Five Thousand Year History of the Sea Published
The 5,000 year of history of the sea has been Documented by over 260 Experts through a five-year Project by Océanides.
The four volume The Sea in History provides decision-makers and other ocean stakeholders with a comprehensive understanding of the interaction between humankind and the ocean, says the World Ocean Council (WOC). The WOC is working to keep the ocean business community and other ocean stakeholders informed of, and linked to, the ocean economy and culture as part of advancing ocean sustainable development.
The Sea in History - The Ancient World ranges very widely in its coverage, beginning with pre-historical maritime activity and going on to cover not only the classical Greek and Roman Mediterranean and Near Eastern worlds but also Africa, Asia and the Americas. Fascinating subjects covered include the migration of the Taíno people in the pre-historic Caribbean, the Athenian maritime empire at its height, the port of Alexandria in classical times, and ships, sailors and kingdoms in ancient Southeast Asia.
The Sea in History - The Medieval World covers the period from the end of the Roman Empire in the West up to around the year 1500. It demonstrates that for many peoples and states in this period the sea was central to their existence - the Vikings, the Hanse, Venice, Genoa, the Normans - and it shows also how important the sea was for states which are not normally thought of as maritime powers, such as Byzantium, the Crusader states and the Mongol Empire.
The book is global in its coverage, including material on East and Southeast Asia, Latin America and the Caribbean and Africa, with particularly interesting material on China's extensive voyages of exploration in the fifteenth century, the role of the Vikings in the early formation of Russia, and on the building of ships, appropriate to local conditions, in different parts of the world.
The Sea in History - The Early Modern World covers the period from around the end of the fifteenth century up to the conclusion of the Napoleonic Wars in 1815. It examines the establishment and growth of 'the Atlantic World', but also considers maritime developments in the Indian Ocean, Southeast and East Asia and Africa, and highlights the continuing importance of the North Sea and the Baltic.
A very wide range of maritime subjects is explored including trade, which went through a huge global expansion in this period; fishing; shipping, shipbuilding, navigation and ports; the role of the sea in the dissemination of religious ideas; the nature of life for sailors in different places and periods; and the impact of trade in particularly important commodities, including wine, slaves, sugar and tobacco. One particularly interesting chapter is on the Hanse, the important maritime commercial 'empire' based in north Germany, which extended much more widely than is often realized and whose significance and huge impact have often been overlooked.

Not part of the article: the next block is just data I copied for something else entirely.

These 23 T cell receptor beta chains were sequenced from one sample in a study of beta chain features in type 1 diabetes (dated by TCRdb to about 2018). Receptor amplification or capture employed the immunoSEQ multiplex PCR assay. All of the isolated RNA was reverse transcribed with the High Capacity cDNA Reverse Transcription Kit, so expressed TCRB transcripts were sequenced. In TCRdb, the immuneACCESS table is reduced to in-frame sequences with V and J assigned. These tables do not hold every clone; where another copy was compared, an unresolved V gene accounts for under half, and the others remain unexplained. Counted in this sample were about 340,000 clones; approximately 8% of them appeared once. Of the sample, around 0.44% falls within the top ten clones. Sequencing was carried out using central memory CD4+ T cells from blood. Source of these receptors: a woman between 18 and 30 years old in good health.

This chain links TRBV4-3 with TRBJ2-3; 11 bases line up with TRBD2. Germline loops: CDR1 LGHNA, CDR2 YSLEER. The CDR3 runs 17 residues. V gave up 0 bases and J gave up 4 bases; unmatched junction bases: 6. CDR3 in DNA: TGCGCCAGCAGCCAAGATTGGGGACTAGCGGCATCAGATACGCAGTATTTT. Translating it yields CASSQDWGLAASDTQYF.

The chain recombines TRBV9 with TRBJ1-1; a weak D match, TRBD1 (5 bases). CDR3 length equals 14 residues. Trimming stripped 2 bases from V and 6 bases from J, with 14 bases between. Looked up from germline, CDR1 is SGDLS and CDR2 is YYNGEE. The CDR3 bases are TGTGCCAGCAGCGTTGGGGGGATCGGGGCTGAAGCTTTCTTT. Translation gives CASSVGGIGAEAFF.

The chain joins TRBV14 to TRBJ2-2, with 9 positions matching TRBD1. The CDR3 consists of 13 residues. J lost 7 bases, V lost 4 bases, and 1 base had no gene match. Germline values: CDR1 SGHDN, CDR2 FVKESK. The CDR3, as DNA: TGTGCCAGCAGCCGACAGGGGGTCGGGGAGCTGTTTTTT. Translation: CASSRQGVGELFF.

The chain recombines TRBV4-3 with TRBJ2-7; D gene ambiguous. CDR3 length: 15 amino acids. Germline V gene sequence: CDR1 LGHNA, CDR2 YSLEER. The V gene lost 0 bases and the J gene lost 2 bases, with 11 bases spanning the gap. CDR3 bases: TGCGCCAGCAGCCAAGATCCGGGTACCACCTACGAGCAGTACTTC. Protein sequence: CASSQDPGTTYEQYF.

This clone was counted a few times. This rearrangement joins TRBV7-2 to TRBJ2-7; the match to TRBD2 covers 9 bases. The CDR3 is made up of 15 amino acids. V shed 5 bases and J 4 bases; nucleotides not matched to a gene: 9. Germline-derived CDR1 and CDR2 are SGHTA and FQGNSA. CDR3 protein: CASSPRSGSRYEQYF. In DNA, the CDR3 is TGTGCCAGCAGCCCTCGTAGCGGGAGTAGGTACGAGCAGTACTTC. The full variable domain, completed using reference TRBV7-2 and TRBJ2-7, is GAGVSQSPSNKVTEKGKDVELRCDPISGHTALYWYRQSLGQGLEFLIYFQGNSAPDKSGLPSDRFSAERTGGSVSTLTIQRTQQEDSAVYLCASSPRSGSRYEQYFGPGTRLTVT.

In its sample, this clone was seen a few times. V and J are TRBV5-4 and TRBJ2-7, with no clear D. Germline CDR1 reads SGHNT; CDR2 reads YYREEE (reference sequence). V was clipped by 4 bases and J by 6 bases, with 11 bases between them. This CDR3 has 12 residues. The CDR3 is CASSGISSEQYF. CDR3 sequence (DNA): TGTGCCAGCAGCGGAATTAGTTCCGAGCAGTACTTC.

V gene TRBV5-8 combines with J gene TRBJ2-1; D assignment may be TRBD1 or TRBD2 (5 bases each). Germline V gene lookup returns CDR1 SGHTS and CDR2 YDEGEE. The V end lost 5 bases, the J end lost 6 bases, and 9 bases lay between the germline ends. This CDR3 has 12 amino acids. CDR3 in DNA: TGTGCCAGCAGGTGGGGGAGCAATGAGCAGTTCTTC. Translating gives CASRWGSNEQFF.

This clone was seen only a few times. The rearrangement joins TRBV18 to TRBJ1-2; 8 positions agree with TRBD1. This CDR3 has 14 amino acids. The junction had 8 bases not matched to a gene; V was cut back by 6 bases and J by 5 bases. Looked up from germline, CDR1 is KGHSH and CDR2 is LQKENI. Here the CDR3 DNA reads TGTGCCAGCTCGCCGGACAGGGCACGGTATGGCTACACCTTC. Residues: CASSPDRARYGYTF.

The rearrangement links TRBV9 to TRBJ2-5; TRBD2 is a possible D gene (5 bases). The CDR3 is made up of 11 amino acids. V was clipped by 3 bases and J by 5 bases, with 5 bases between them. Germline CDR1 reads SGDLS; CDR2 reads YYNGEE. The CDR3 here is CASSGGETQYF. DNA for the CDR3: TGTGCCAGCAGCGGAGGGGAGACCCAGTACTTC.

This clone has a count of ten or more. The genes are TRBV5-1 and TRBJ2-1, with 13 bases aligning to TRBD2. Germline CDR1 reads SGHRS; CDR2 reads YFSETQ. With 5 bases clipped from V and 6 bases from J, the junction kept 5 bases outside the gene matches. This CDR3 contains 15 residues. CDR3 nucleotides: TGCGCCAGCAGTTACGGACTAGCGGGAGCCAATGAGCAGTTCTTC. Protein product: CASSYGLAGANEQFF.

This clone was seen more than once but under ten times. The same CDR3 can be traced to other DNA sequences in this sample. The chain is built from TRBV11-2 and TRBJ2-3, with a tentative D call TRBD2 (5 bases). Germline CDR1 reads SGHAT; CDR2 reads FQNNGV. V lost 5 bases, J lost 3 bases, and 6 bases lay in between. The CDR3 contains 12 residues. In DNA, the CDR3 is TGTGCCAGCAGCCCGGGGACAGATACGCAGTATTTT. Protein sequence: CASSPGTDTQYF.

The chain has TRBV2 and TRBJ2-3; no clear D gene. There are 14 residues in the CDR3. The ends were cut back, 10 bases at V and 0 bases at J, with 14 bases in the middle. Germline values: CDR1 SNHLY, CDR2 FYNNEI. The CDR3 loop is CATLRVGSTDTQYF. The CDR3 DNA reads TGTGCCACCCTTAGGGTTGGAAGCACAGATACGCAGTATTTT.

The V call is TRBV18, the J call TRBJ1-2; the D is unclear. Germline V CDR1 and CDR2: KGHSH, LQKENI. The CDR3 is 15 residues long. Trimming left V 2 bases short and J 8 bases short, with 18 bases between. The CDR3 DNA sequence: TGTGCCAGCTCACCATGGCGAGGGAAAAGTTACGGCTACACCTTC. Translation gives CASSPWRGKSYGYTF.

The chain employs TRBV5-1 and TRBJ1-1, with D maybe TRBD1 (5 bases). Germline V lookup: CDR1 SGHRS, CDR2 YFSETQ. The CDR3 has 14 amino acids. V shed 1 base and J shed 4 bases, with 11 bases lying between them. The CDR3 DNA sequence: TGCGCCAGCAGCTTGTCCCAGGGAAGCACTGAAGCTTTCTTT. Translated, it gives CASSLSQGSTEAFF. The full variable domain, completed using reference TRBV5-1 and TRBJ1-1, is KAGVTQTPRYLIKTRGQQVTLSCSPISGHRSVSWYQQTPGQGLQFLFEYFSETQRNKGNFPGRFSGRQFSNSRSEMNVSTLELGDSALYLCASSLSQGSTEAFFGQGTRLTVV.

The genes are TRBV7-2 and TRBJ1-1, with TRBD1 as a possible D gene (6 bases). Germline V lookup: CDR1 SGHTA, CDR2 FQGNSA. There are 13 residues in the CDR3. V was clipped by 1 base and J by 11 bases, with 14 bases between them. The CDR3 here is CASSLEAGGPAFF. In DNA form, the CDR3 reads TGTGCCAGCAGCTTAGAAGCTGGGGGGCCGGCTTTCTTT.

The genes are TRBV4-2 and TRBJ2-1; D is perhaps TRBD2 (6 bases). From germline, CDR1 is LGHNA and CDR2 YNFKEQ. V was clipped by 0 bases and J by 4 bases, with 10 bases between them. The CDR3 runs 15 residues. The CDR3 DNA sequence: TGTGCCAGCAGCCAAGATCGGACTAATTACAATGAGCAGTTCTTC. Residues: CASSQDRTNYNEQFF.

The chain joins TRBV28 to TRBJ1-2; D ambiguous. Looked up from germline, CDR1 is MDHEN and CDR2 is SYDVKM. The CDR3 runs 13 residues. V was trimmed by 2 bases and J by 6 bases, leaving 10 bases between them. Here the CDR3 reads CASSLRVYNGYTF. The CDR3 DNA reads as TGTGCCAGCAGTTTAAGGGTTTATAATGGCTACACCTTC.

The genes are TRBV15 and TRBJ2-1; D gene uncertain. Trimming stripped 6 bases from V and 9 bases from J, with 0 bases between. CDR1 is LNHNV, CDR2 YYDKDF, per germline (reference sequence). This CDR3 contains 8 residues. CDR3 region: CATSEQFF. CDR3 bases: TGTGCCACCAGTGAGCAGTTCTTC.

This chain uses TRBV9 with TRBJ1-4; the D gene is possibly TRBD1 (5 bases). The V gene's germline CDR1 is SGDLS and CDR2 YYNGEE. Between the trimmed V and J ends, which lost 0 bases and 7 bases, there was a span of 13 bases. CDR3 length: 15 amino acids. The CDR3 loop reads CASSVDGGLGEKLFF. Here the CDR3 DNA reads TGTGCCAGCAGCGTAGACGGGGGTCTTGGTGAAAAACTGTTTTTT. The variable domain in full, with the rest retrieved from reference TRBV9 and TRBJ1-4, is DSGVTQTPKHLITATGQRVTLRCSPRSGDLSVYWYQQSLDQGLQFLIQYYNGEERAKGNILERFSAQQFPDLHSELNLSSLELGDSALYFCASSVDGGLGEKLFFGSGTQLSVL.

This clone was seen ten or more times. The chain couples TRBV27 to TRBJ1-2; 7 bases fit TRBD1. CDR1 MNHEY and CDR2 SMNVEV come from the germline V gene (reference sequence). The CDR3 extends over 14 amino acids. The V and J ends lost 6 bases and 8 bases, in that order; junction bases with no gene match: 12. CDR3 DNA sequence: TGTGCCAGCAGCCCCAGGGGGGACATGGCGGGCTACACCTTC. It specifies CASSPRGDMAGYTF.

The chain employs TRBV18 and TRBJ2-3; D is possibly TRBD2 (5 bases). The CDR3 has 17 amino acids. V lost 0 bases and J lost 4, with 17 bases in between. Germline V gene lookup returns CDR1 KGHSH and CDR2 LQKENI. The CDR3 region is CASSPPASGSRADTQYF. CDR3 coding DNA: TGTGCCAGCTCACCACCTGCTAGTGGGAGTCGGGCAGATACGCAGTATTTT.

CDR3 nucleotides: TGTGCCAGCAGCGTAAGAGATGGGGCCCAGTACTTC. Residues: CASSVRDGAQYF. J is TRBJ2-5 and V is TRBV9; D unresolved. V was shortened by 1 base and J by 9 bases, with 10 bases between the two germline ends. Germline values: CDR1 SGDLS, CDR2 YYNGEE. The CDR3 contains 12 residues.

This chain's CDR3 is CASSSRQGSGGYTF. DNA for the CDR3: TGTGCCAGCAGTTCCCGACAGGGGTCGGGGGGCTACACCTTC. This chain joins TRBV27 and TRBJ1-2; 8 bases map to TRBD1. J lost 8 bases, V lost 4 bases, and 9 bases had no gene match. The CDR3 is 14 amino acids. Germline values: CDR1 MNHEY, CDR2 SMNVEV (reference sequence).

The Sea in History - The Modern World covers the nineteenth and twentieth centuries, when the global reach of major powers frequently brought them into conflict with each other, including conflict at sea. The many major wars at sea of the period are discussed, as are the planning and strategic thinking of the major powers in cases both where war followed and where it did not, and in addition the role and thinking of less important powers such as Portugal and Denmark are analyzed.
The book considers how in this first great age of globalization seaborne trade helped many countries to prosperity by participation in the global economy, a process halted by the First World War and not resumed until the 1950s. The book also examines maritime resources including fishing and whaling; ships, shipbuilding, ports and navigation; and the logistics of supporting long distance maritime activity. One very interesting chapter on late imperial China shows how China's then failure to take maritime issues seriously was a major factor in the empire's collapse.
Hervé Guillou, CEO of DCNS, one of Océanides’ main donors, stated, “These impressive books confirm the importance of the ocean in human development through history. They illustrate the key role of the ocean economic activity in providing transport, food, energy and other goods and services essential to civilization. The future of the ocean depends of the efforts and ability of leadership companies to collaborate in addressing sustainable development.”
Neil Baird, Chairman, World Ocean Council, and member of the Committee of Honour of the Oceanides association, added: “Having always been obsessed with the sea, ships, boats, maritime history and the marine environment, I find it difficult to understand why, apparently, the vast majority of the world’s population are almost completely disinterested in such matters. To me, maritime matters are the most important things affecting our planet. After all, the seas cover some seventy percent of it.”
Ocean experts from 40 countries and across the disciplines worked for five years to examine and compile the history of the sea through geographical, political and economic lenses. Their results document how the ocean has been, and will continue to be, a key driving force of human development - and that human activity, and how it is managed, will determine the future of the ocean.